I had never made a zine before, but of course I said yes. Those pieces I wrote eventually came to form the content for our first issue.
I decided to take Toni Morrison’s words to heart: “If there’s a book you want to read, but it hasn’t been written yet, then you must write it.” Inspired by her vision, I applied it to my idea for creating a dyke/lez/queer publication for us by us.
What has the evolution of Dyke Queen looked like? Where did you begin and where are you now?
The first issue was made in collaboration with my friend Bridget Ore, who contributed original illustrations and designed the layout of the zine.
It featured an essay about meeting Eileen Myles and feeling inspired by them, a dyke diagram of all the dyke connections in my life, a piece about buzzing my hair, a poem about the significance of the month of JUNE, and a couple more essays/poems. You know, gay stuff.
It was a DIY personal essay/poetry zine and neither of us ever thought we would make another one or that it was going to become a continuous project.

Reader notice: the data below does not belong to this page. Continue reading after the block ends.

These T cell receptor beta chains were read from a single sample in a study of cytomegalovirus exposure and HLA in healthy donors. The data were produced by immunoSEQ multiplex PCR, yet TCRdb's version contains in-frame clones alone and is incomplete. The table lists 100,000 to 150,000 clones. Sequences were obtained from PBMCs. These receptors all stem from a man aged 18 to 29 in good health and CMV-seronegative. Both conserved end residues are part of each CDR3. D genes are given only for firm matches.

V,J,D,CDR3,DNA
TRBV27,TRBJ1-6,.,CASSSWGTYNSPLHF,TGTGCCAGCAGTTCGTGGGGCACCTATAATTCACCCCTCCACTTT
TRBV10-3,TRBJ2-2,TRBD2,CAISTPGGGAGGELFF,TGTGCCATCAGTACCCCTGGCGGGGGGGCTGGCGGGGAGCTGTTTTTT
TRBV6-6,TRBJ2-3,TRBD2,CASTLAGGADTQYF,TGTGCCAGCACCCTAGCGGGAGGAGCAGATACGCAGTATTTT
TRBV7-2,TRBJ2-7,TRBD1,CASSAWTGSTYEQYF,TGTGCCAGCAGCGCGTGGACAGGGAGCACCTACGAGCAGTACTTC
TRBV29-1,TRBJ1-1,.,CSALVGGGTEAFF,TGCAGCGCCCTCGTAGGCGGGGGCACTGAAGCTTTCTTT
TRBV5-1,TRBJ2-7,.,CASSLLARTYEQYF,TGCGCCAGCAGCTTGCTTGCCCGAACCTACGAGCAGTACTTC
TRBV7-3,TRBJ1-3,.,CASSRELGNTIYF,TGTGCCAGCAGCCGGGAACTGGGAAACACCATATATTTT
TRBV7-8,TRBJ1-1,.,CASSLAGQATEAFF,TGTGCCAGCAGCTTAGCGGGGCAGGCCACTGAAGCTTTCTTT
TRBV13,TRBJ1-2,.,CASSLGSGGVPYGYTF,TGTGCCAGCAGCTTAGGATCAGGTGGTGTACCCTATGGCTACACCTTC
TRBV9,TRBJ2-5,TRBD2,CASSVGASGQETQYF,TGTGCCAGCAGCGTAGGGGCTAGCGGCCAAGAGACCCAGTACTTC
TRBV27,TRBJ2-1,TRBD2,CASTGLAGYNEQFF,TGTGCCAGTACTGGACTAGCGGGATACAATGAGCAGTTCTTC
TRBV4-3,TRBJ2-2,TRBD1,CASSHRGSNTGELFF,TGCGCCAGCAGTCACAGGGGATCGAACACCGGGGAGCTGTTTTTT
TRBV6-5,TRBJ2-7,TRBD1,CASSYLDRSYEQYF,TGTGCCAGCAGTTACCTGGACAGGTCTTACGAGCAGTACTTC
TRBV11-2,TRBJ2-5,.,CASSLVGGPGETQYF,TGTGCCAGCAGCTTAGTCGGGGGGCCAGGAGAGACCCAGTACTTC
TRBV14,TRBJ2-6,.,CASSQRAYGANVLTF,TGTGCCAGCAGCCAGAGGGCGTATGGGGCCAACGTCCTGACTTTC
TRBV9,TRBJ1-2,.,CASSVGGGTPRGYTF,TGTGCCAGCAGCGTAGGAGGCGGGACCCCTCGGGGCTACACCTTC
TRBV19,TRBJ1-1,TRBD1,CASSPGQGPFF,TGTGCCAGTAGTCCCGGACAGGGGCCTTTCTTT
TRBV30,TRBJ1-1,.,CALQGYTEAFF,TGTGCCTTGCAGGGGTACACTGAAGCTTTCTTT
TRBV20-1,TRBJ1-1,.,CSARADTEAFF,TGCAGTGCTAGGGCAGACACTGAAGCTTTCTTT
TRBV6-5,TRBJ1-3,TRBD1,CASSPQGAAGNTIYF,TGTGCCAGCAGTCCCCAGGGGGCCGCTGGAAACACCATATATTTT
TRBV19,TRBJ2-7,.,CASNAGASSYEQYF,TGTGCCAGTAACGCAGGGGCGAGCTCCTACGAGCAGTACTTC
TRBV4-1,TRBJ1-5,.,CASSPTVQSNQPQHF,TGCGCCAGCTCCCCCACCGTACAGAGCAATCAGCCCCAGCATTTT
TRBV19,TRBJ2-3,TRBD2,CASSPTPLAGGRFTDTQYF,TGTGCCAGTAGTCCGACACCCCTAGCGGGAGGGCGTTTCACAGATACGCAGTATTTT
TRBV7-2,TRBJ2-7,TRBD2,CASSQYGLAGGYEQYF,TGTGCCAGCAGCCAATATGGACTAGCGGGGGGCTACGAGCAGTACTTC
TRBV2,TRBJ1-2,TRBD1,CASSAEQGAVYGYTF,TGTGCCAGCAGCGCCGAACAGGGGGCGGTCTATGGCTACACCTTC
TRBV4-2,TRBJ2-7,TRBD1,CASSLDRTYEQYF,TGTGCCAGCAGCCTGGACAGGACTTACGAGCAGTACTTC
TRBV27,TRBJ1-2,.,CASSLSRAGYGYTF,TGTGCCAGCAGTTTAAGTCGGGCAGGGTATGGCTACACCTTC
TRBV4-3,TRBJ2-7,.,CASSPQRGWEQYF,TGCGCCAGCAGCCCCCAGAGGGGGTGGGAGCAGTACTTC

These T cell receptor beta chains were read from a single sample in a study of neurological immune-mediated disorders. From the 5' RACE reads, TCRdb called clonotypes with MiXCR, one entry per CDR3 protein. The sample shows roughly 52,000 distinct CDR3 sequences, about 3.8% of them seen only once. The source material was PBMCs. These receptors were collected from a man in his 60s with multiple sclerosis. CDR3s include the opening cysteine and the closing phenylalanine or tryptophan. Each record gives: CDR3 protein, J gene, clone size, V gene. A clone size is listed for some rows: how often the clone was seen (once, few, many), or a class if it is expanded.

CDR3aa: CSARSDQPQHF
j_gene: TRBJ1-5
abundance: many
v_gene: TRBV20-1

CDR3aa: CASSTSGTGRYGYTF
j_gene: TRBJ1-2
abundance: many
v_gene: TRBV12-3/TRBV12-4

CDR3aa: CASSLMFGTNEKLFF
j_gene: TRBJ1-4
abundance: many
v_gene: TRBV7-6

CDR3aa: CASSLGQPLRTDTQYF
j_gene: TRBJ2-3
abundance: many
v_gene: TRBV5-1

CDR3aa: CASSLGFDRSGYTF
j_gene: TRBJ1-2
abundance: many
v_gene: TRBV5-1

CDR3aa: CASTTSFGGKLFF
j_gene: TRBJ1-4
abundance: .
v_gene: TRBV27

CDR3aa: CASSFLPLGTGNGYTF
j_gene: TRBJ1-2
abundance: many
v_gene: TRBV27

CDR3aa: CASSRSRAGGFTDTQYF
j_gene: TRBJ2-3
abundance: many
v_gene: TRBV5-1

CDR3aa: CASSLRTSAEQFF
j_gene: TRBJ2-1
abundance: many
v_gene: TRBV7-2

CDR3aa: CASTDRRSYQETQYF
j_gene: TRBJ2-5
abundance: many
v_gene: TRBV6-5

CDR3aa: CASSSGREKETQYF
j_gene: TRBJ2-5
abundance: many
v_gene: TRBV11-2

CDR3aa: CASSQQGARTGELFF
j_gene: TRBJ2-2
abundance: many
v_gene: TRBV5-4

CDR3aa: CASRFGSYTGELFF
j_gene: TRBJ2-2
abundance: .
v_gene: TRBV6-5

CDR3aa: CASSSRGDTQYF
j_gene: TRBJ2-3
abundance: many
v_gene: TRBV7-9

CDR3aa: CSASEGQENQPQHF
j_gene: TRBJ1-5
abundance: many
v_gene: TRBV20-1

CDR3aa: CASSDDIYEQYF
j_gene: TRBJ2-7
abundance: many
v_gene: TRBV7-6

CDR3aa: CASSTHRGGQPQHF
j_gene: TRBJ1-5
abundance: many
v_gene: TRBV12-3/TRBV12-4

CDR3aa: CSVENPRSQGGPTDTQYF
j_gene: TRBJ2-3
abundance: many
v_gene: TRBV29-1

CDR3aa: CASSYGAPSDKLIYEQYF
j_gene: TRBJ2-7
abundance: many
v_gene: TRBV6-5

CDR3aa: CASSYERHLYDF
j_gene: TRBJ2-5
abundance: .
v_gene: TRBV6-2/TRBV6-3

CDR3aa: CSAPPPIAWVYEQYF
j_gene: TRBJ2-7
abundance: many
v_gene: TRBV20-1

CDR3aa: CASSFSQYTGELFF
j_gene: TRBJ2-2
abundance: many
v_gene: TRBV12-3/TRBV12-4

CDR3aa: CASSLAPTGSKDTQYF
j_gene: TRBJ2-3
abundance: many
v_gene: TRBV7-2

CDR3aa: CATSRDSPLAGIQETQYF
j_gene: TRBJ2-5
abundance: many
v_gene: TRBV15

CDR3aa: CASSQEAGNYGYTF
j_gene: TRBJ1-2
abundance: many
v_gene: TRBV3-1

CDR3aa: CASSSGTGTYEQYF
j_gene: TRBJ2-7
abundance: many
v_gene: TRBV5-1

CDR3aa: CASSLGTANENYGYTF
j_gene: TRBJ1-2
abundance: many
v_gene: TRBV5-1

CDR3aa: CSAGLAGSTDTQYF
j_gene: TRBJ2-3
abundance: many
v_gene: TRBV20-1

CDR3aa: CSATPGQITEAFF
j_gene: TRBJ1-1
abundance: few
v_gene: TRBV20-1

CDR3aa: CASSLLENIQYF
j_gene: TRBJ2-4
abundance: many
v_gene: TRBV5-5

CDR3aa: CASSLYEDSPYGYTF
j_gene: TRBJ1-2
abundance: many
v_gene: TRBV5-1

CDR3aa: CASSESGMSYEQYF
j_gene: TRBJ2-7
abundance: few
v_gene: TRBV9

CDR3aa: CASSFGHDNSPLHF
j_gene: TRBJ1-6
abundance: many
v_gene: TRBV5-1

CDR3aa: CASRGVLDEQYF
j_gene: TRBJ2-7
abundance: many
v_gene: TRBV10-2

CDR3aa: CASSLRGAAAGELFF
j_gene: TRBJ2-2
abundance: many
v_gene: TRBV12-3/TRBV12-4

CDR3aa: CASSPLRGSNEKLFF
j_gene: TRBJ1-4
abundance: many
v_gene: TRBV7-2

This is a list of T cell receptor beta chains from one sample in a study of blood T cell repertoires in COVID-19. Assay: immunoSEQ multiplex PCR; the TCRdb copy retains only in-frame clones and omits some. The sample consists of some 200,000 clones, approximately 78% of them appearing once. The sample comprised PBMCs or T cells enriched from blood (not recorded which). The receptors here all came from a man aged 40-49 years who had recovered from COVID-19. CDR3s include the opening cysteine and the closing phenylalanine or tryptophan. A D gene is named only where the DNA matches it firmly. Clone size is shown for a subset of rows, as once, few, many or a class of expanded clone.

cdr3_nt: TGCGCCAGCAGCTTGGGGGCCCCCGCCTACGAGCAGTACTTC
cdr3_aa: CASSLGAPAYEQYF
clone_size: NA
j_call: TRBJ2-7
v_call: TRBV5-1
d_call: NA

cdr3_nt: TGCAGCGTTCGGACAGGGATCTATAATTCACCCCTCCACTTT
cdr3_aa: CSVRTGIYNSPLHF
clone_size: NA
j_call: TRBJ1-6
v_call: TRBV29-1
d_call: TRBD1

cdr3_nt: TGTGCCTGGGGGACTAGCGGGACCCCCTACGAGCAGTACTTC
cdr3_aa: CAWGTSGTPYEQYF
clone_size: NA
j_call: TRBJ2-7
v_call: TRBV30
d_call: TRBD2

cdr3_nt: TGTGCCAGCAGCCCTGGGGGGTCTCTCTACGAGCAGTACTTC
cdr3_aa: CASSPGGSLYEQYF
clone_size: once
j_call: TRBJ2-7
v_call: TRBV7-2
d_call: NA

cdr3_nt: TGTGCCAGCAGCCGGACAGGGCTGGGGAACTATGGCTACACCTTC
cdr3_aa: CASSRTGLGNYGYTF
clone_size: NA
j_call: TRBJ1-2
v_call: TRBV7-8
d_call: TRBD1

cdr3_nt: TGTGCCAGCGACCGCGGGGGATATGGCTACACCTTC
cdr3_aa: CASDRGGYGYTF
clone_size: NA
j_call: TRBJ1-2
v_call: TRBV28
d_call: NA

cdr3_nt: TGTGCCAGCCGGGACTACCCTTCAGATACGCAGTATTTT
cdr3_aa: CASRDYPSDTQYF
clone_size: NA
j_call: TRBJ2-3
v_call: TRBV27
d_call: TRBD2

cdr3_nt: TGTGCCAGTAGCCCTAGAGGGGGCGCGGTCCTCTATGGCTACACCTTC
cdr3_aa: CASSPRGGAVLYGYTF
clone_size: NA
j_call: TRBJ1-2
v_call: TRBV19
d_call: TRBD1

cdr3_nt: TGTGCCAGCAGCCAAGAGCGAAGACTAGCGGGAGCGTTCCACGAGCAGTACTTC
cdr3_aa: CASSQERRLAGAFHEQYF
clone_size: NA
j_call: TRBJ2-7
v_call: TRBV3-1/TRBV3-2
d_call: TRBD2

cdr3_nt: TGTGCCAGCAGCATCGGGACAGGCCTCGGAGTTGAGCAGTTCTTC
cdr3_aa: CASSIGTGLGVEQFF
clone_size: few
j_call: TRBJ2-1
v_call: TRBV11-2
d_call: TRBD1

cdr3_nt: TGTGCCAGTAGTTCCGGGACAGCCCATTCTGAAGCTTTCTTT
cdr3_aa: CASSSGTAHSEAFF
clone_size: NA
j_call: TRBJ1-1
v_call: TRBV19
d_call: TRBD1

That was until I saw a post about a zine residency from Hello Mr. Bridget and I applied for the Issues Residency with Dyke Queen as our concept. We wanted to transition Dyke Queen from a DIY personal essay/poetry zine into a magazine.
We got the residency and it was a dream come true. We worked with Ryan Fitzgibbon, Trish Bendix, and Gwen O’Brien as our mentors. Grindr and Into sponsored the residency.
The issue featured the fashion designer Barbara Sanchez Kane, the multidisciplinary artist Salvador de la Torre, the poet Alex Hall, and a photo editorial about queer platonic intimacy.
Making that issue was an amazing experience. I learned a ton from our mentors about what goes into making a magazine. Once the issue was complete, Dyke Queen was published as an insert in the last issue of Hello Mr. and we had a big, fun release party on the rooftop of the Freehand Hotel in Los Angeles to celebrate.